Originally from LaGrange, GA, Paul is primarily interested in American literature from 1865 to the present and its intersection with medical humanities, especially trauma studies. He is primarily interested in the ethical and political implications of depictions of trauma in literature and other media. In addition to his scholarly work, he also teaches sections of ENGL105, tutors for the athletic department, and currently serves as the Fiction Editor for The Carolina Quarterly. He also writes original pieces of fiction, creative non-fiction, poetry, and drama as well as scripts for promotional videos and short narrative or documentary films.


Publications:


Awards

  • UNC-Chapel Hill Writing Program Professional Development Award Recipient, 2021
  • Departmental Summer Fellowship Service Award to provide administrative support at the Digital Literacy and Communications Lab, 2020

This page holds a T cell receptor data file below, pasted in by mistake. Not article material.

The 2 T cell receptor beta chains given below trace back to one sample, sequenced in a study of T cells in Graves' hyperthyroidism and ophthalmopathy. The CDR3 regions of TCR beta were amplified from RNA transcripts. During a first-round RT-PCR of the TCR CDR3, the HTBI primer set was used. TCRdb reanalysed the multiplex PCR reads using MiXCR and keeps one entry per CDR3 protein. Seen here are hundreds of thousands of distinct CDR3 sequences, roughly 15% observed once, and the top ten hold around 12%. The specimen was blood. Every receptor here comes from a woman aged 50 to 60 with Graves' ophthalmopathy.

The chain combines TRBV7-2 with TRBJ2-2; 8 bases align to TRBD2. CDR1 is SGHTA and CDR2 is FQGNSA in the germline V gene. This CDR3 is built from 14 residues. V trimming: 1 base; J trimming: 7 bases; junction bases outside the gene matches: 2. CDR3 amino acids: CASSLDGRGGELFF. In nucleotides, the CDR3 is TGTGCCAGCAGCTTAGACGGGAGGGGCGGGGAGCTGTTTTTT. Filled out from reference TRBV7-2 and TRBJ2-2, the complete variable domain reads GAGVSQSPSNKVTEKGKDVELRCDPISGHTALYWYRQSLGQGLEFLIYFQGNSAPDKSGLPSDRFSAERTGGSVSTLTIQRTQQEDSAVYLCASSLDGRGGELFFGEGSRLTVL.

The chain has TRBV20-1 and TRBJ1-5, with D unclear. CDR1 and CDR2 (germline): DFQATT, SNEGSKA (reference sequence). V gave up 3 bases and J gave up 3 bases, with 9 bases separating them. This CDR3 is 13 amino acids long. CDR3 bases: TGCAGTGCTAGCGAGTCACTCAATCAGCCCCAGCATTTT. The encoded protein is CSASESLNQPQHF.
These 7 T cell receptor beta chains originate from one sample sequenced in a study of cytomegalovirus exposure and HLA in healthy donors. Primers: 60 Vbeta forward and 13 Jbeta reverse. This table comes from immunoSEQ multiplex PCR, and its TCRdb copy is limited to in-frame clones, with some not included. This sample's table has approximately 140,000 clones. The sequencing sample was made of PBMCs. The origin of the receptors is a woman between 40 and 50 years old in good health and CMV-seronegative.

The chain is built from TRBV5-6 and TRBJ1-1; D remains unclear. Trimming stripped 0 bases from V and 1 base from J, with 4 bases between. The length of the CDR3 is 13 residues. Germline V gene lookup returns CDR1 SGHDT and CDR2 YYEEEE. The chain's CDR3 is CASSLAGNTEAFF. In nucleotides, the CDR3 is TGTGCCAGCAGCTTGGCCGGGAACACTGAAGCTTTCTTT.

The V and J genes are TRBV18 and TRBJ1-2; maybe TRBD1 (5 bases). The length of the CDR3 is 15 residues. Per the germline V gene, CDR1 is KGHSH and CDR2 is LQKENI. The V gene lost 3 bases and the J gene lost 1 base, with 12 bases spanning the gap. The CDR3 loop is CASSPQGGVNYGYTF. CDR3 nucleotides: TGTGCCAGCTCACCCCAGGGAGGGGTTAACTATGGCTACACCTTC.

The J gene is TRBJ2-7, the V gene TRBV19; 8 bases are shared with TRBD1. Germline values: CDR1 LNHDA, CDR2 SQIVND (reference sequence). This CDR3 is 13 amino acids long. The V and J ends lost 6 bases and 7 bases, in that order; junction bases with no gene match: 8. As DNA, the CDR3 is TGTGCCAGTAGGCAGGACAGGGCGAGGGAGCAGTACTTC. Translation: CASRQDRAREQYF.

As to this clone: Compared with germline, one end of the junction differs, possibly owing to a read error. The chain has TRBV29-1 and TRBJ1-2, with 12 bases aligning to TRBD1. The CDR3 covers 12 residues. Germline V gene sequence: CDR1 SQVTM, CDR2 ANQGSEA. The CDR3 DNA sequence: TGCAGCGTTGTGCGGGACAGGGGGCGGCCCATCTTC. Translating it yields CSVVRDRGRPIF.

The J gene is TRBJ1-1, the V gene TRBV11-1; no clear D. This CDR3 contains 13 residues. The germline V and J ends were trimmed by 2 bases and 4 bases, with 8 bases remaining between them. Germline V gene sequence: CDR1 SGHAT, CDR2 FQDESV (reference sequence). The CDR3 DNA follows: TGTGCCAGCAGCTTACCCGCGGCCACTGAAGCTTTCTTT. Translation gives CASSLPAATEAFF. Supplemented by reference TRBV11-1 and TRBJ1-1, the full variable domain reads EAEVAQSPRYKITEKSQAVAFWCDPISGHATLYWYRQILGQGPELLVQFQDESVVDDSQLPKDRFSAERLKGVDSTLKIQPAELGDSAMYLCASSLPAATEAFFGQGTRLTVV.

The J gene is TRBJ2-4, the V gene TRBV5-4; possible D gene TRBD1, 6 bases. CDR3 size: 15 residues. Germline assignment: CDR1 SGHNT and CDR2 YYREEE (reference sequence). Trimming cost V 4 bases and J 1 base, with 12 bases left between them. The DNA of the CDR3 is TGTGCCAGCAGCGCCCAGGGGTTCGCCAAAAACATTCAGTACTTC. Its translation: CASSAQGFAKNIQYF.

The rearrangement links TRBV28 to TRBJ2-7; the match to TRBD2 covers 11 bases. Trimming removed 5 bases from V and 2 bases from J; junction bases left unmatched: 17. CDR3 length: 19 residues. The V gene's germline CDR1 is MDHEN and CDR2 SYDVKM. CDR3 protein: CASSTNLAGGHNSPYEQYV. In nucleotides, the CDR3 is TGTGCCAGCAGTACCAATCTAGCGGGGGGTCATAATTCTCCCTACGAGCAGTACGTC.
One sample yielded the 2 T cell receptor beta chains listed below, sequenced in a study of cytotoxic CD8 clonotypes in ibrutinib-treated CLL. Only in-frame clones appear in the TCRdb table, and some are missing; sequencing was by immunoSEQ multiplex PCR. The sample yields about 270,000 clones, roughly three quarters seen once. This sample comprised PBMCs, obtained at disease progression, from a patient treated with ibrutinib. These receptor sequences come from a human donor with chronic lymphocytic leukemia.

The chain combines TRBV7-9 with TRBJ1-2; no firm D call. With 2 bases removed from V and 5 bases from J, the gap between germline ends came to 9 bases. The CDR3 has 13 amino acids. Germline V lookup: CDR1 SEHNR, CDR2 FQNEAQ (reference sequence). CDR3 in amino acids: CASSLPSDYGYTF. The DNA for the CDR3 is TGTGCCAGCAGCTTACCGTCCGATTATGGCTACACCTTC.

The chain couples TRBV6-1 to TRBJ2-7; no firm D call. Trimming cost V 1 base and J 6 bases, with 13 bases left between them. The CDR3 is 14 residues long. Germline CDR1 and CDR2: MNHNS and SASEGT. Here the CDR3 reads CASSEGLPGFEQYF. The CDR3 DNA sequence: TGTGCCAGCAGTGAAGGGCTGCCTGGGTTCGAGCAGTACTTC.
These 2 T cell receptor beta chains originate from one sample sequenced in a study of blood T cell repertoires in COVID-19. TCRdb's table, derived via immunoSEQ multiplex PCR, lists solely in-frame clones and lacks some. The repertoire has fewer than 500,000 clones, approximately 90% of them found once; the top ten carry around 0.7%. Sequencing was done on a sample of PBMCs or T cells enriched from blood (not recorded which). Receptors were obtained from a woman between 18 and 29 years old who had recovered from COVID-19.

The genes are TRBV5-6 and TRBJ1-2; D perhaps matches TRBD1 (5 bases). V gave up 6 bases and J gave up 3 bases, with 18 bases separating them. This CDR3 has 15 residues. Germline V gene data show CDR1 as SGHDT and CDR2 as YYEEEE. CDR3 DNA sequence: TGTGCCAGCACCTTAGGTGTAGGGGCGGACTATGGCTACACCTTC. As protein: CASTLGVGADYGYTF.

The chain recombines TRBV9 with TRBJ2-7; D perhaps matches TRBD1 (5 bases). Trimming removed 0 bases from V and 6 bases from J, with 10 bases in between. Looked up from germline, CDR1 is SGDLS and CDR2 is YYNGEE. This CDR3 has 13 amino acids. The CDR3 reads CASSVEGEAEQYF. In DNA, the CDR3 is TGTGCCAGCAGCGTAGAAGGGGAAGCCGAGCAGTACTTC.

• Departmental Travel Grant Award Recipient for travel to present at annual MELUS Conference in New Orleans, LA, April 2020
  • UNC-Chapel Hill Writing Program Professional Development Award Recipient, 2020
  • UNC-Chapel Hill Writing Program Professional Development Award Recipient, 2019
  • Recipient of multiple grants for “Popular Narratives and the Experience of War,” UNC-Chapel Hill, from The Graduate School; Humanities for the Public Good; The College of Arts & Sciences, Division of Fine Arts & Humanities; The College of Arts & Sciences, Division of Social Sciences & Global Programs; Carolina Veterans Resource Center; Department of English and Comparative Literature; Curriculum in Peace, War and Defense; Department of History; and Center for the Study of the American South, 2019

Curriculum Vitae / Resume

Carly Schnitzler

October 21, 2018

Degrees